Archive for October, 2011

The Key to Ankle Sprains May Be in the Hips and Knees

If you want to avoid an ankle sprain – one of the most common injuries seen at sports medicine clinic – the key may be in your hips and ankles.

A new study by Georgia kinesiologists suggests that movements at the knee and hip joints may play a role in ankle sprains as well.

“If you have ankle sprains, you may have a problem with the way you move, and we think we can change movement through rehabilitation,” said Cathleen Brown, assistant professor in the department of kinesiology in the College of Education.

She is the lead author of the study published in the early online edition of the journal Clinical Biomechanics.

Previous studies on ankle sprains have shown that some people return to sports or physical activities without a problem.

The Georgia researchers set out to find out know why some people recover completely, and others do not.

They put 88 people into an Avatar-like body suit that sent data to cameras and computers detailing the exact position of ankle, knee, and hip joints.

The participants jumped off an in-ground metal platform and landed on one foot without assistance.

The key finding had to do with the landing.

Those who had uninjured ankles bent their knees and swayed their hips side-to-side more often than either of the other groups.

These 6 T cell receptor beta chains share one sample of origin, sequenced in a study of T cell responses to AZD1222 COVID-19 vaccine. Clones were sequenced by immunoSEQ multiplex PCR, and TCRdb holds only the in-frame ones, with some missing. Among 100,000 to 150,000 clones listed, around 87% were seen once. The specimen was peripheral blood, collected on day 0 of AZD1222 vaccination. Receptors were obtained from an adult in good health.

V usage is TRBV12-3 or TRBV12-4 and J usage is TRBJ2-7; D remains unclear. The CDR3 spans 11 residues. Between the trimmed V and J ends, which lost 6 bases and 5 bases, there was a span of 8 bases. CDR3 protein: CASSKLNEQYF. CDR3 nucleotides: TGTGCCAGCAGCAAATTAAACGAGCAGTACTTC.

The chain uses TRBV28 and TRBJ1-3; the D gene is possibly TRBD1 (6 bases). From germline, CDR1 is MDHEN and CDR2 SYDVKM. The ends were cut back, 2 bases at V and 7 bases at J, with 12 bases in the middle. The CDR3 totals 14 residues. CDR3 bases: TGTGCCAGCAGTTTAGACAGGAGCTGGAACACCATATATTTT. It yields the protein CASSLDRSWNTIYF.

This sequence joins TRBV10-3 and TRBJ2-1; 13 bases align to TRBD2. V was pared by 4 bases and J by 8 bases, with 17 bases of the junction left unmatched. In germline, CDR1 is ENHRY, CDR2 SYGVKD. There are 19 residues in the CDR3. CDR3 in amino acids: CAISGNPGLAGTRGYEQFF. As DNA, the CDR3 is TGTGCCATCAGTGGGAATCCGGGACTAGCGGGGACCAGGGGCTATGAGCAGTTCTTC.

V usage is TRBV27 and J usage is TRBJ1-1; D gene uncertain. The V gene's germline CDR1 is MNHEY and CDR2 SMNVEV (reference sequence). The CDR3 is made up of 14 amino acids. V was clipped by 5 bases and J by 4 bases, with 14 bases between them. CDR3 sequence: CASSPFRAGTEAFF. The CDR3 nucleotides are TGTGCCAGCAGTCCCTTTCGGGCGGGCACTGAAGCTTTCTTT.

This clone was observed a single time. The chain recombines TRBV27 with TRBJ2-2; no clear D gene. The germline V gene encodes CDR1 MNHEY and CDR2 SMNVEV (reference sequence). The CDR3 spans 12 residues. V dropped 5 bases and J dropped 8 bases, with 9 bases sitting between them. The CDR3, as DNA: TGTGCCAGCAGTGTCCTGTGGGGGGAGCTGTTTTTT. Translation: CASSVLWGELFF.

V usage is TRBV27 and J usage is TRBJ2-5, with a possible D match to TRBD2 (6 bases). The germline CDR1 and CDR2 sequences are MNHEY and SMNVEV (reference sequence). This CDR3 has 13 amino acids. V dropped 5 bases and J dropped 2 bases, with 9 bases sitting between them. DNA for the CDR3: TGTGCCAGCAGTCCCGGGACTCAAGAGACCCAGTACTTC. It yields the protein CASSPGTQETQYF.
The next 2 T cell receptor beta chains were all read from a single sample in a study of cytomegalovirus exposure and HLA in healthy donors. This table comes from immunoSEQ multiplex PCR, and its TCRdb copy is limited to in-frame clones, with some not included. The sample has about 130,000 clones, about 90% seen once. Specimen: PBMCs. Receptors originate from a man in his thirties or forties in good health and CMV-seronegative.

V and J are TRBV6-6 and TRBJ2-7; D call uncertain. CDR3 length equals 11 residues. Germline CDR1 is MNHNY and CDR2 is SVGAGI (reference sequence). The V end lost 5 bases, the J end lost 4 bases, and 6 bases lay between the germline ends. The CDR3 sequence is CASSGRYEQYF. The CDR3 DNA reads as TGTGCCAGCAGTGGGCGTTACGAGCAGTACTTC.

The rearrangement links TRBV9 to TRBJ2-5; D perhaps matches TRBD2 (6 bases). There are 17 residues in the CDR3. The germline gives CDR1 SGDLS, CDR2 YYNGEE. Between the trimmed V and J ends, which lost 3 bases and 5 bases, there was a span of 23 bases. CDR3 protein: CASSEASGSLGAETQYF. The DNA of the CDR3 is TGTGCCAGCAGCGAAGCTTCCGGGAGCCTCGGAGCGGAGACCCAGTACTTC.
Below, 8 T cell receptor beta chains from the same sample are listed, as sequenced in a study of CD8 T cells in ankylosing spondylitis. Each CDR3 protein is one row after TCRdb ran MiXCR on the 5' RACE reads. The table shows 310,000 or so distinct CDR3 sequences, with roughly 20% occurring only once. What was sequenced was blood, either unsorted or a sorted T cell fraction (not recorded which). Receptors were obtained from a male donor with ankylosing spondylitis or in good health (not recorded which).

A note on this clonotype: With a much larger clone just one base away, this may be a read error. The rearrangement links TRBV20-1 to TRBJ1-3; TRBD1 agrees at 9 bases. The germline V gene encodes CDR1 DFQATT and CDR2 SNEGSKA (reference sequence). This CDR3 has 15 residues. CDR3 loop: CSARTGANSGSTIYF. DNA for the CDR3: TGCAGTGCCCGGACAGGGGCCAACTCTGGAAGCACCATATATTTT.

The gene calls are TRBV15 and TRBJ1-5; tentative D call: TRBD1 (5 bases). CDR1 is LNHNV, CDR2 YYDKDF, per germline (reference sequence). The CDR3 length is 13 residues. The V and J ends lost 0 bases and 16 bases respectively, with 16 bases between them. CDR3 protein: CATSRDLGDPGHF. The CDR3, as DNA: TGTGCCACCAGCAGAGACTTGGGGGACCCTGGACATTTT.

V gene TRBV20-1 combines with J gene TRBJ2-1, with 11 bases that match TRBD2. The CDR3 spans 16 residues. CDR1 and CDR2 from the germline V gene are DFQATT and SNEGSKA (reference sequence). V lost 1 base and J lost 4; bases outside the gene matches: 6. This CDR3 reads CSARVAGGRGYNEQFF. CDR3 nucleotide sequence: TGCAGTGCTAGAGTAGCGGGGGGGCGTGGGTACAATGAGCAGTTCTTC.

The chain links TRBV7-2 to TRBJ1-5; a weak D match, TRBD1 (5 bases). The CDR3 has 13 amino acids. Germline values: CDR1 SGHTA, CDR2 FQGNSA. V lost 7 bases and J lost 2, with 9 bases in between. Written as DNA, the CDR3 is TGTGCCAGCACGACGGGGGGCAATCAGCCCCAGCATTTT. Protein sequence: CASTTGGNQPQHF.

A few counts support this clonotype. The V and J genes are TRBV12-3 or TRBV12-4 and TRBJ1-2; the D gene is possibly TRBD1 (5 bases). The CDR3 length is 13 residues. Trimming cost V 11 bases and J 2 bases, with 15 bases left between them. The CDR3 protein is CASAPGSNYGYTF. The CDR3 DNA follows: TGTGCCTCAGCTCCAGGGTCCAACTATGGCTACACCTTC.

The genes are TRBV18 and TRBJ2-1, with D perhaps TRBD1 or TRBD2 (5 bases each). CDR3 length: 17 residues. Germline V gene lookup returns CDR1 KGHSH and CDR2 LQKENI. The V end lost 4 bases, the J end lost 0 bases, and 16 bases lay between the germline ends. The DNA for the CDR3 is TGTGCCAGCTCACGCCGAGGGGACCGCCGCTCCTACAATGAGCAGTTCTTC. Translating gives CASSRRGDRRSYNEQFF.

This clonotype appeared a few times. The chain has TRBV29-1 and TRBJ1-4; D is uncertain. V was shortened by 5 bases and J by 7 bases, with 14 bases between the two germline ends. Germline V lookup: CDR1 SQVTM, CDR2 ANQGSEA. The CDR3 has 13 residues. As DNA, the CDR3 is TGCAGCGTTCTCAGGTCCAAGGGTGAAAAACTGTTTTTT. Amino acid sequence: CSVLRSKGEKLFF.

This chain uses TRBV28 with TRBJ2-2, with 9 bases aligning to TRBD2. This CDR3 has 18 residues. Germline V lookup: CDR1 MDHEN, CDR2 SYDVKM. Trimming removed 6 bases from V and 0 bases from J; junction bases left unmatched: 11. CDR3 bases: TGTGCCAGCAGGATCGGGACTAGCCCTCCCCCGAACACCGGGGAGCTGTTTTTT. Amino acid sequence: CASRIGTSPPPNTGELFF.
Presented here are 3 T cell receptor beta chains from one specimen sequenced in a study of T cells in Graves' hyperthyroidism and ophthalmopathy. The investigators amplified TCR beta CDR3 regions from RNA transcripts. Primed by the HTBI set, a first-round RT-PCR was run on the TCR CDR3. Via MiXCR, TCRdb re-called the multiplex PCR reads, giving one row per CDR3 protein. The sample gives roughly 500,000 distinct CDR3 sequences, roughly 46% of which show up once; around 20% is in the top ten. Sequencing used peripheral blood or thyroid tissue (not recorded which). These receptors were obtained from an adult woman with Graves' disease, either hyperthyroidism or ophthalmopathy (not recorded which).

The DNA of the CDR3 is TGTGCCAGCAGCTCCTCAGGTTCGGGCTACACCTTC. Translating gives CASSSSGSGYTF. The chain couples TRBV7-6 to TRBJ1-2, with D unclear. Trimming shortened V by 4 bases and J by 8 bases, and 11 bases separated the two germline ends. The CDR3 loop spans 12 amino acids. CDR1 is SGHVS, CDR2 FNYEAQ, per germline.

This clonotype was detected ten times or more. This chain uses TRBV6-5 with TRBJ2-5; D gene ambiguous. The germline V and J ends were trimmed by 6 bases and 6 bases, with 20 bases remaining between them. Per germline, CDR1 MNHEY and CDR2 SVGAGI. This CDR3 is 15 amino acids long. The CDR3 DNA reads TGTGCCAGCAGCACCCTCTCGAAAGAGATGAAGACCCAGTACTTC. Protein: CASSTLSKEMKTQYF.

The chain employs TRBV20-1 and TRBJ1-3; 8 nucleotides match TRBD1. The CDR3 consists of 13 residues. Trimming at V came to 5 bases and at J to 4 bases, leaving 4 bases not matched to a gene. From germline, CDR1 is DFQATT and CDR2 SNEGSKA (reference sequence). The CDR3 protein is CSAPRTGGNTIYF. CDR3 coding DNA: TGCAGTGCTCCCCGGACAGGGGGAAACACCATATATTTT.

Those who had sprained an ankle but no longer felt pain or weakness also showed movement in those joints.

A group with lingering ankle pain appeared unable to use their knee and hip joints as well when landing on the metal surface.

“Maybe the injured people don’t use the same landing strategies, or their strategies aren’t as effective,” Brown said.

She noted that “we don’t know if they are this way because of the injury, or if they got this injury because they land this way.”

The next step is to examine the 3 joints in combination and possibly identify the particular movement patterns that could translate into new rehab techniques for ankle sprains.

There already is a precedent in preventing knee injuries.

A number of studies have unequivocally demonstrated that female athletes who participate in jumping and cutting sports are about five times more likely to sustain serious knee injuries than males.

Biomechanical studies have shown that female athletes have decreased neuromuscular strength and coordination in the muscles that stabilize the knee joint, which may be responsible for this injury increase.